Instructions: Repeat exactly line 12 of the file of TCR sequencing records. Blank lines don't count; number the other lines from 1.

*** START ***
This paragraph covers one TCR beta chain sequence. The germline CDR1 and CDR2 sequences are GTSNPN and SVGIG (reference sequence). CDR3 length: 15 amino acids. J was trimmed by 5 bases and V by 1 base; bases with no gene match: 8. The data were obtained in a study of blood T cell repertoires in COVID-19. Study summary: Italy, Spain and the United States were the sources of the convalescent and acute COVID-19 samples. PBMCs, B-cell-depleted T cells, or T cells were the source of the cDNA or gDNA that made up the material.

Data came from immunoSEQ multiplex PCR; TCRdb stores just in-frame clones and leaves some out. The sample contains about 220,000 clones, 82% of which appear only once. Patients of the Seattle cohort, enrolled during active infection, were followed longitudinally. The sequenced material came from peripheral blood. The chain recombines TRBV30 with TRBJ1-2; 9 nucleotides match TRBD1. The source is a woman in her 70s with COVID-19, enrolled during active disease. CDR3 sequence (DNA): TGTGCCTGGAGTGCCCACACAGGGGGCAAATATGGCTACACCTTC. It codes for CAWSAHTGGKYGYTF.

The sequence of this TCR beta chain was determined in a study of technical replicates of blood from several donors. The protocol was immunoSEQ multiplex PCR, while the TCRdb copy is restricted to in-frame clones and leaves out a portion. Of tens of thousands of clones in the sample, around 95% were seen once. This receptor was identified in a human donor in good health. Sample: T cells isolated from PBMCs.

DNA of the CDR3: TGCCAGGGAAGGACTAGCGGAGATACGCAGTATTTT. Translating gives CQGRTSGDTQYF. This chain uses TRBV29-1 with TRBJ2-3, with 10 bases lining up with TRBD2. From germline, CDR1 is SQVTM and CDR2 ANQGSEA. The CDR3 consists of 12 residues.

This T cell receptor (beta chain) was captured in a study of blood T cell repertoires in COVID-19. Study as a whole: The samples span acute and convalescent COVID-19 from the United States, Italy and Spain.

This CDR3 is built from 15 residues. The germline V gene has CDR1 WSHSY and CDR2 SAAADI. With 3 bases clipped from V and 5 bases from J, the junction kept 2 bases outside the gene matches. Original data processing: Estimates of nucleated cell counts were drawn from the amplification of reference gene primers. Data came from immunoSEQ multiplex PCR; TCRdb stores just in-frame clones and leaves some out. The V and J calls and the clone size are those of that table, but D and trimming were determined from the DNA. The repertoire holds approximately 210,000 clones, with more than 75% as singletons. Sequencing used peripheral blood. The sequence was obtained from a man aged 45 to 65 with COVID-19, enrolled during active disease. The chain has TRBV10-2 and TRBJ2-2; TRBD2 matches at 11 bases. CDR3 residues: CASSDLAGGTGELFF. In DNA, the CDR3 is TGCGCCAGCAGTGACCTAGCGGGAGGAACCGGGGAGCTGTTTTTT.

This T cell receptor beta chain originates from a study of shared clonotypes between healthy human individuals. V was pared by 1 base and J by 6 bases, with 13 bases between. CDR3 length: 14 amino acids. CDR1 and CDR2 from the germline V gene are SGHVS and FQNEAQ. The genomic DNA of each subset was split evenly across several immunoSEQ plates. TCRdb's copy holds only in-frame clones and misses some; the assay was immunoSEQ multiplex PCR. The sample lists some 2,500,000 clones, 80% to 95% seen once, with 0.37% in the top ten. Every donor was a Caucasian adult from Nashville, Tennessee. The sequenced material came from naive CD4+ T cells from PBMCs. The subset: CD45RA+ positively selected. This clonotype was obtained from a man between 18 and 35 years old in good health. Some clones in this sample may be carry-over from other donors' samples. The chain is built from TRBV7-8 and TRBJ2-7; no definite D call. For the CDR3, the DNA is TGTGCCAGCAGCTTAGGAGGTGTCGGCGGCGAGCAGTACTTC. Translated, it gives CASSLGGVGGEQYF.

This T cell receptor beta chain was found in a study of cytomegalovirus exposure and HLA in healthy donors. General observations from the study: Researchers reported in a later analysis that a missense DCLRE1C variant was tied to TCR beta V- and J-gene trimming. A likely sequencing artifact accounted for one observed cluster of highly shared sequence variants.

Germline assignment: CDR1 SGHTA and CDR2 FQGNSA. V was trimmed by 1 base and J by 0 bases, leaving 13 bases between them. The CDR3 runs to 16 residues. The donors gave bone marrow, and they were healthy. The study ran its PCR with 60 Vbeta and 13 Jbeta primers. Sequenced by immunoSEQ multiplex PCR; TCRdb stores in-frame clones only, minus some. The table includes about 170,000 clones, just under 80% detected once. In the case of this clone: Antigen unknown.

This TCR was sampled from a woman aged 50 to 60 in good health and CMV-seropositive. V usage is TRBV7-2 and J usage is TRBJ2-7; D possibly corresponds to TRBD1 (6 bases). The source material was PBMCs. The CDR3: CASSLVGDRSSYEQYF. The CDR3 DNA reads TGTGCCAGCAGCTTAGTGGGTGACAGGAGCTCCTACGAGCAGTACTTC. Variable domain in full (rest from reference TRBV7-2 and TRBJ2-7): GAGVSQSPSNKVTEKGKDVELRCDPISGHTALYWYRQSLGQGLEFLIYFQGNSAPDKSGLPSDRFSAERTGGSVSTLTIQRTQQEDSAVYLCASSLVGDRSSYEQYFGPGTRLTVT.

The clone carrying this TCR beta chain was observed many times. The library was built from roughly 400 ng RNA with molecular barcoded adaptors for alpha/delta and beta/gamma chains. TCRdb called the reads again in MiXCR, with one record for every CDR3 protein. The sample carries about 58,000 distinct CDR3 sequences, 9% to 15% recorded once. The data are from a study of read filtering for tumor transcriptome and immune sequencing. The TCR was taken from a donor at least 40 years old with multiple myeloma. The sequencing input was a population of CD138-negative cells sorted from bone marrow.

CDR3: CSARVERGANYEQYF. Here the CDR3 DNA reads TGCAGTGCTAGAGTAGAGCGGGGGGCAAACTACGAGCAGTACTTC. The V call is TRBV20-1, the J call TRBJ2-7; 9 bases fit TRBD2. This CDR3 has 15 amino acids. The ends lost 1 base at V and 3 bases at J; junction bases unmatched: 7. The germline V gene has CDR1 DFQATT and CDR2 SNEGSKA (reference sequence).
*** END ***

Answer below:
CDR3: CSARVERGANYEQYF. Here the CDR3 DNA reads TGCAGTGCTAGAGTAGAGCGGGGGGCAAACTACGAGCAGTACTTC. The V call is TRBV20-1, the J call TRBJ2-7; 9 bases fit TRBD2. This CDR3 has 15 amino acids. The ends lost 1 base at V and 3 bases at J; junction bases unmatched: 7. The germline V gene has CDR1 DFQATT and CDR2 SNEGSKA (reference sequence).